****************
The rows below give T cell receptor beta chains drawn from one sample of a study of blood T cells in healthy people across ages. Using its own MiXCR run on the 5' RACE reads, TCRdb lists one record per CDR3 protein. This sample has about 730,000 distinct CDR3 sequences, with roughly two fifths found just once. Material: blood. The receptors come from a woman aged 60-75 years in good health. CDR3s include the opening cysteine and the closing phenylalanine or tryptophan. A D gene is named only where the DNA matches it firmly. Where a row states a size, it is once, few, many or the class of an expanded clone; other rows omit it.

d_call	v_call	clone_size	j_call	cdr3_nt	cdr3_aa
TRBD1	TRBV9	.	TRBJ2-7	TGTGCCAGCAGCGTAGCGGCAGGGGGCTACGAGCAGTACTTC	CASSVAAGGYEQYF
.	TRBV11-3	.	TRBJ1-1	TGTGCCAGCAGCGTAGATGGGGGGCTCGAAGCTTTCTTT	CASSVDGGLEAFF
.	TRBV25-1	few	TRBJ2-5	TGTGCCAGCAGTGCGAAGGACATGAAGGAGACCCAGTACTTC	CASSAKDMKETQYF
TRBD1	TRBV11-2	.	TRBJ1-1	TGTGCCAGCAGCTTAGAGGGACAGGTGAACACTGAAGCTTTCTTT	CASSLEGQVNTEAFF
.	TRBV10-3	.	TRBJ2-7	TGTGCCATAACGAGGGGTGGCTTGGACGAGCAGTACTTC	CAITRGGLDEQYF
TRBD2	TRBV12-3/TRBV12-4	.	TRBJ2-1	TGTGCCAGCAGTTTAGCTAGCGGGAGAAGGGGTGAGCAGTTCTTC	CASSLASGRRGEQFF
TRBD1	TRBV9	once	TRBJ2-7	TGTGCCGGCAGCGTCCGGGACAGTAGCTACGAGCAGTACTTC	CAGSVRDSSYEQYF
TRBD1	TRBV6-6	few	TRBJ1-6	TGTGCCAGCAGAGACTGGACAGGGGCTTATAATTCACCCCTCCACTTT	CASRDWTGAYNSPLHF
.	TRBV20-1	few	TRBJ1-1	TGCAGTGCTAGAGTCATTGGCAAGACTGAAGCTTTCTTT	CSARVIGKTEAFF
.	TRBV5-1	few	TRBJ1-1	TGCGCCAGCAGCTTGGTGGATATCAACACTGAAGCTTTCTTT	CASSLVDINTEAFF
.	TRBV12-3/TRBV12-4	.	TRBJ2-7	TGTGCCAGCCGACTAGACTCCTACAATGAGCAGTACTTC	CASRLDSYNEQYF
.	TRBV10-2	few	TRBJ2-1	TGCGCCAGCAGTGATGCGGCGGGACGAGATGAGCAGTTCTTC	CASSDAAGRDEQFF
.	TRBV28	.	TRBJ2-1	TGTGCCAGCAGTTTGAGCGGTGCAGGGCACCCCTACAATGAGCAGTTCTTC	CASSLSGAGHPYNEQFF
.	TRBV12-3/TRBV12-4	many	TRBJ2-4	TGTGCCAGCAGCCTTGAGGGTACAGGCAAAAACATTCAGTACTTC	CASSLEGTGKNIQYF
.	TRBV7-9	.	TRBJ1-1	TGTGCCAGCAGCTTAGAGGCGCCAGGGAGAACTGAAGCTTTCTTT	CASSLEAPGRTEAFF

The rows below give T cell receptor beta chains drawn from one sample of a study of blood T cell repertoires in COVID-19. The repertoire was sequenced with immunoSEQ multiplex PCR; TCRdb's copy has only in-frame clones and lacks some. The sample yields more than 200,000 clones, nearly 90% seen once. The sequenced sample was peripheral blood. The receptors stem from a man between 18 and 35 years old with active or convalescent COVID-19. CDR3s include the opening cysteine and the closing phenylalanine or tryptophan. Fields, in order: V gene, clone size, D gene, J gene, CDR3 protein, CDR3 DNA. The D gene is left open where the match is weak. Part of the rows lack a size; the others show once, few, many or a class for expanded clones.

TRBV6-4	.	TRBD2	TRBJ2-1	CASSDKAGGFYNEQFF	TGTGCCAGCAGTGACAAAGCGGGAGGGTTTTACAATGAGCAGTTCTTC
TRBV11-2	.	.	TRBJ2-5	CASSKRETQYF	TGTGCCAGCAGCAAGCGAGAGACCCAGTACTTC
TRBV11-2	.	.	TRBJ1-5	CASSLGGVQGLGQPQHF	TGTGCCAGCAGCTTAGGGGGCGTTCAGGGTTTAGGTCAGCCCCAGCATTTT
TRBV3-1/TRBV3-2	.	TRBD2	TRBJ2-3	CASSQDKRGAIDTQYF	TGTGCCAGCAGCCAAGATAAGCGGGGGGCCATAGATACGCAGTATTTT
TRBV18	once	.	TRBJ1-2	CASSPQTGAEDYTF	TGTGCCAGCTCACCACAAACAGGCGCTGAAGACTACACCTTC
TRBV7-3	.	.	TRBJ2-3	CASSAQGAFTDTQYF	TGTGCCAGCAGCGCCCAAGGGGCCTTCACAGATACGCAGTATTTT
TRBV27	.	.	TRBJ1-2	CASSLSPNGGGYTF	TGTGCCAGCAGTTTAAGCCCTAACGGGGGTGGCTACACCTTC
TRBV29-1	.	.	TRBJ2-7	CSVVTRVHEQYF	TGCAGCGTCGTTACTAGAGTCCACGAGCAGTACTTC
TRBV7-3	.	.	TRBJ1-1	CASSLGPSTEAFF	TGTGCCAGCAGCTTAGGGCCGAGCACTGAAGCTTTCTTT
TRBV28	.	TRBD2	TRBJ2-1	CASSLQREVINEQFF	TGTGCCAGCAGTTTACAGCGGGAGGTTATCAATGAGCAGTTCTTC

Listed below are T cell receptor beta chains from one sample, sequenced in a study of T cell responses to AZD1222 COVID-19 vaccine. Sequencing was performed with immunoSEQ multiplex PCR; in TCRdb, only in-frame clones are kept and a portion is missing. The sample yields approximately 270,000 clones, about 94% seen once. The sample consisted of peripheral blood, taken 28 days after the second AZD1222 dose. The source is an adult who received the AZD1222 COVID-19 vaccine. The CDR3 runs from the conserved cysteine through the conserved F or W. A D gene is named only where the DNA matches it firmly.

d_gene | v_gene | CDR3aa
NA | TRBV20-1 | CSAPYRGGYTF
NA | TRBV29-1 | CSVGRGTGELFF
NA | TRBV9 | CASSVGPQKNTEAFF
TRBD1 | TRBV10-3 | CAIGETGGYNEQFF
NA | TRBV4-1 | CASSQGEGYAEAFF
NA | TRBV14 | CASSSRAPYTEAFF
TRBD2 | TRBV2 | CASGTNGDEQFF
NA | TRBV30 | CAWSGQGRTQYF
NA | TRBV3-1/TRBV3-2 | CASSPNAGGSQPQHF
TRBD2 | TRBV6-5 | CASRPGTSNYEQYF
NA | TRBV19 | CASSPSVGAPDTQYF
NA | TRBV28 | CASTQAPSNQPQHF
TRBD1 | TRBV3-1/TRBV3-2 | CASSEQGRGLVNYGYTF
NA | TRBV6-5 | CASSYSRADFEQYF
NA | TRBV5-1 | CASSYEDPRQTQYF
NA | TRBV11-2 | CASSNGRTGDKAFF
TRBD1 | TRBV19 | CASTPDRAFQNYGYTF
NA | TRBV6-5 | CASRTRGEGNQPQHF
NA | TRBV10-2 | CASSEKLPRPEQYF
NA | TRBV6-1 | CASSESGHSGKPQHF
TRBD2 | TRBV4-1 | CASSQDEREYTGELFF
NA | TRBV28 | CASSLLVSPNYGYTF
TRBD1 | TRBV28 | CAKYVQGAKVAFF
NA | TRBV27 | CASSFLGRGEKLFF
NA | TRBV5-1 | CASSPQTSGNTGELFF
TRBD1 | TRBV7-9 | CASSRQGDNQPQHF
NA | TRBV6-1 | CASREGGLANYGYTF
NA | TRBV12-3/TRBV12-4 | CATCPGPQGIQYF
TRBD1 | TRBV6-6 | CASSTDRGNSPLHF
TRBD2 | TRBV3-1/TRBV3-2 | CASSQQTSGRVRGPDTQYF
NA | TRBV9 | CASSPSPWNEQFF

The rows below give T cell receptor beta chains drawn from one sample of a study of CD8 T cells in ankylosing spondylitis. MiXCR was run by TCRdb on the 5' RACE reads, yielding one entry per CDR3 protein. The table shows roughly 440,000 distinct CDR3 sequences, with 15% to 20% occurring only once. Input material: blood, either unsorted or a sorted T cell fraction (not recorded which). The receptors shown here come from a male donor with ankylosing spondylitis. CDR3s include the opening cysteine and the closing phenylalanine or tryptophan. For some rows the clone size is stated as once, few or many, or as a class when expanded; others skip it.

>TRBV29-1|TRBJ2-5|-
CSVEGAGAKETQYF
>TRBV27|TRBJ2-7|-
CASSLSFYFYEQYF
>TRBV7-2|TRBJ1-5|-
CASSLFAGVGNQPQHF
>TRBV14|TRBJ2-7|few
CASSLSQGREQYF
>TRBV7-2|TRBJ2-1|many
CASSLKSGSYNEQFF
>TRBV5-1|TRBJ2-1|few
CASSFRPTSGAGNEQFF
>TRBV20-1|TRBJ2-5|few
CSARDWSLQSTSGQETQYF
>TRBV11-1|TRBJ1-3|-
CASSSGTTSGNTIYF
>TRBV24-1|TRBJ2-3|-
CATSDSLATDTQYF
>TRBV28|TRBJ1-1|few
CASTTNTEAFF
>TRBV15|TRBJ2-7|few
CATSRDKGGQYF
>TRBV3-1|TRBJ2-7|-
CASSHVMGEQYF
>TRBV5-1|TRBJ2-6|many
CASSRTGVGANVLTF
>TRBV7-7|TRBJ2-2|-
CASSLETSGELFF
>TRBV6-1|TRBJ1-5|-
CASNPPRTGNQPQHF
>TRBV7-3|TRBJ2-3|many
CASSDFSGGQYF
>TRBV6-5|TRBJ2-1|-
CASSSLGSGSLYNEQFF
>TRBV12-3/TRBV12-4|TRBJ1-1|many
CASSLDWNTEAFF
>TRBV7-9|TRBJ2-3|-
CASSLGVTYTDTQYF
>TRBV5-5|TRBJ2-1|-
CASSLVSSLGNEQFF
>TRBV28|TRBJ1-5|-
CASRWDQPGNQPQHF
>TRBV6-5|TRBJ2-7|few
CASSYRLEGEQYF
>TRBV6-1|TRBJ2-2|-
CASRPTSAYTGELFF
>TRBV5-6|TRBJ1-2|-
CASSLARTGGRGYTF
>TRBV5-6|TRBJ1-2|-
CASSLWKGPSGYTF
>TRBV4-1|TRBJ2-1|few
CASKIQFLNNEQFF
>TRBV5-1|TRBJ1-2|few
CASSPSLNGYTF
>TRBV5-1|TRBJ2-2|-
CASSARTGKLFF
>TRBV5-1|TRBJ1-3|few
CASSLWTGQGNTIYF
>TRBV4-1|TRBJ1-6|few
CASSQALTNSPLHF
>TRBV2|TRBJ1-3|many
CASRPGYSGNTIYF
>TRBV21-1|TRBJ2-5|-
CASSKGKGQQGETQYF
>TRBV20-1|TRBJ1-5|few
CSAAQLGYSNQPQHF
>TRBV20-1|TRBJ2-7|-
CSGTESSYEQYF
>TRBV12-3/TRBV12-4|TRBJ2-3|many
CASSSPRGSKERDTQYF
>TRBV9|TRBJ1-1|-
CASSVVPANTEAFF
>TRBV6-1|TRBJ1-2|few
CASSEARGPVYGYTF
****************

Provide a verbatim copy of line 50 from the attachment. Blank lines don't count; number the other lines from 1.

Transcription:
NA | TRBV6-1 | CASSESGHSGKPQHF